I awake just after dawn knowing what I’ve got to do. Energy transfer. Asa (my secondborn), Emily, Jarrell, Wendy, my friend Rosa’s friend and thousands of other people I don’t know are taking the California Bar Exam for three days, six hours per day, this week. I blend a fresh berry and kale protein shake and head to the pool to do focused laps, calling my mother on the way so she has her energy directed as well. Must be generational. There’s much to recommend that.
Upon my return, a snag. Researching the exam, I am caught off guard by the carpet at the Oakland Convention Center (OCC), where Asa will take the test. From the photos on the website, the aggressive orange-y tone with wavy lines pulsing on the conference center’s floor assaults my senses. What is that carpet? How is it helpful? Is there an exam room with linoleum — why bother hoping for hardwood or bamboo? — or something durable and innocuous in a pleasant blue or sage-y green/grey? People have to deal with orange synthetic carpet energy after studying night and day for months and paying hundreds of dollars (except the test takers whose firms-to-be paid their exam fee) to take the damn thing and probably thousands for the exam prep study program plus all the caffeine, yoga classes and alcohol?
I go to yelp and find that some people recommend OCC, but that’s because of the attached Marriott and the weather. The yelp reviews are old, and probably pre-date the carpet.
Who knew Asa would go to law school anyway? I’m his mother. I did not know. But anyone who has debated and argued a point like Asa from even before he pronounced decipherable words needs to go to law school. No idea yet if being an intellectual property attorney is a terrific thing, but since the upside is hanging out with inventors and writers, I’m in.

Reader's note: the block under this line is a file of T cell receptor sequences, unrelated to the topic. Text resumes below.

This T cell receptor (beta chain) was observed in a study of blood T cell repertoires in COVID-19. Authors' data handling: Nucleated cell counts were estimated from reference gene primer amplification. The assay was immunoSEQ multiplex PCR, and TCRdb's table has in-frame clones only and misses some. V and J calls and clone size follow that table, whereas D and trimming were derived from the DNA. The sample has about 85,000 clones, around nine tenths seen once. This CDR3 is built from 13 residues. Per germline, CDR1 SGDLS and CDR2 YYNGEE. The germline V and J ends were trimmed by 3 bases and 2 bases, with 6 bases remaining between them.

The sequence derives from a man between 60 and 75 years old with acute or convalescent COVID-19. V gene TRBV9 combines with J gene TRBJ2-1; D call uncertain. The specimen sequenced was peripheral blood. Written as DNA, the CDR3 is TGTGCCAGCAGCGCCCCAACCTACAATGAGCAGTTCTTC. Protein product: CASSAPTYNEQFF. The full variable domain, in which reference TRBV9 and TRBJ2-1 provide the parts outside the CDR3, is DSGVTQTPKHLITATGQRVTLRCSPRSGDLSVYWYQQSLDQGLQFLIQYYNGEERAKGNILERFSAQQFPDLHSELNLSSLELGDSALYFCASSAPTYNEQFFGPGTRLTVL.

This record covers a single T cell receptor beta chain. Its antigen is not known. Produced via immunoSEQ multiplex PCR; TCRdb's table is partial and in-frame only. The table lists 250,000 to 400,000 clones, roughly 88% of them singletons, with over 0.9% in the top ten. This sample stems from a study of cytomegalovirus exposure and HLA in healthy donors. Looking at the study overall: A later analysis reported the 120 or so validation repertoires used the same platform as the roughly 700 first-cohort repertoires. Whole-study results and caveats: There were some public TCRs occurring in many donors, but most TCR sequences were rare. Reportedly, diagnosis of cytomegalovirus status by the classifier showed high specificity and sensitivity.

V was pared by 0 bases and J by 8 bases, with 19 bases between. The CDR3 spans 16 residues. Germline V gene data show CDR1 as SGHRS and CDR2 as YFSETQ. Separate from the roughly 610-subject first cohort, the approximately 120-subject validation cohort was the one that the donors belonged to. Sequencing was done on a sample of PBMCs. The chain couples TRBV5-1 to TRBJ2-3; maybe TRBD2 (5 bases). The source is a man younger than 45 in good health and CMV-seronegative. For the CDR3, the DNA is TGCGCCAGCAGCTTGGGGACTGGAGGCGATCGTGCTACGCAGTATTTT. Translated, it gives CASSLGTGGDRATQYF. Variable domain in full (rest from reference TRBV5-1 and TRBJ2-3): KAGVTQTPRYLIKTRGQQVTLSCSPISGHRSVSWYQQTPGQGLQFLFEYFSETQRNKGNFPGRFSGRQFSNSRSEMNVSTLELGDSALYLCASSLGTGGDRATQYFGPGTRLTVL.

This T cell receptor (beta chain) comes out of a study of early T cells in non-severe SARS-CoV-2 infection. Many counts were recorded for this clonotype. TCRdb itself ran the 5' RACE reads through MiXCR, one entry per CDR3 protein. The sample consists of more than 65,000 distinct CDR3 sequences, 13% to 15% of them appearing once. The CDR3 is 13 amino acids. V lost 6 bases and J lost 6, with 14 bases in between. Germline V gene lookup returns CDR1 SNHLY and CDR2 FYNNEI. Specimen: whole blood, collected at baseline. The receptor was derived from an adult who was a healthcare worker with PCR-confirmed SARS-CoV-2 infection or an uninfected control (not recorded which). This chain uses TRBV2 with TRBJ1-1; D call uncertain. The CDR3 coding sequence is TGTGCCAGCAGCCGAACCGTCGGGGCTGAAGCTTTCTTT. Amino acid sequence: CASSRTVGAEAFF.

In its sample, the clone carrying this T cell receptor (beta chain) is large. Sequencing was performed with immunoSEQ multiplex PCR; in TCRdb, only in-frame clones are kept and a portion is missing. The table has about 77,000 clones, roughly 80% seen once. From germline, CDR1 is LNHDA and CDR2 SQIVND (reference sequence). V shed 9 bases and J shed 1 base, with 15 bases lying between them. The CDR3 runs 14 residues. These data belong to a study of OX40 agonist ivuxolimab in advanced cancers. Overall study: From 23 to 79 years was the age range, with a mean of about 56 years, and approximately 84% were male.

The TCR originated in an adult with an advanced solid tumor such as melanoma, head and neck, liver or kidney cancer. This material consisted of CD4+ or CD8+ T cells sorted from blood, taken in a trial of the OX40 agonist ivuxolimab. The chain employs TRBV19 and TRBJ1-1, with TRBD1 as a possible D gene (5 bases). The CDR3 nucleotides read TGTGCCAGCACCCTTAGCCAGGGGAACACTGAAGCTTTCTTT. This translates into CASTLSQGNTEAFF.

(I will briefly mention the urgency of Asa’s birth. This is on my mind because his birthday is tomorrow. He woke me from a sound sleep at 1 a.m. and was born three hours later. He would’ve entered the world earlier that night had the paramedics not been high and thus unclear on how to get to the hospital. Asa makes his point, is what I’m saying.
Which reminds me. Asa and I spoke by phone—which doesn’t happen a lot—a week before the test. He sounded like he was in second-stage labor. Couldn’t answer simple questions. Me: How many eggs in a dozen? Asa: I don’t know.
Not quite that bad, but kinda. I don’t think I’d ever heard him say “I’m totally stressed out” before. The Didion-esque “cool customer.”)
Occasionally, Asa uses the word “surprising” to indicate his mild astonishment at something I wouldn’t think to question. Yesterday, his text about the 200 multiple choice California Bar questions: “A surprising number were really really tough.”
Like he underestimates the Bar exam people’s ability to create mind-numbingly hard questions? What does that mean about my son? I squarely face the reality that he may underestimate the intellectual capacity of a swath of Americans, and that I may be the source of, uh, some of that. Like I’m some genius. (I could’ve been had I not been so “distracted” in the ‘70s, I’m sure of it.)
Asa knows I’m keeping a light on for him. Light is what’s up. Tuesday I was home all day and kept a soy candle lit. Yesterday I had to deal with the check engine light that’s been on in my Honda for three years; stuff was starting to happen. I turned the overhead light on in my pink office and kept it on until Asa texted that he was out of the exam. Today, a combo, for a strong finish.
Text your mother as often as possible during the Bar because energy is huge!
Happy birthday, A!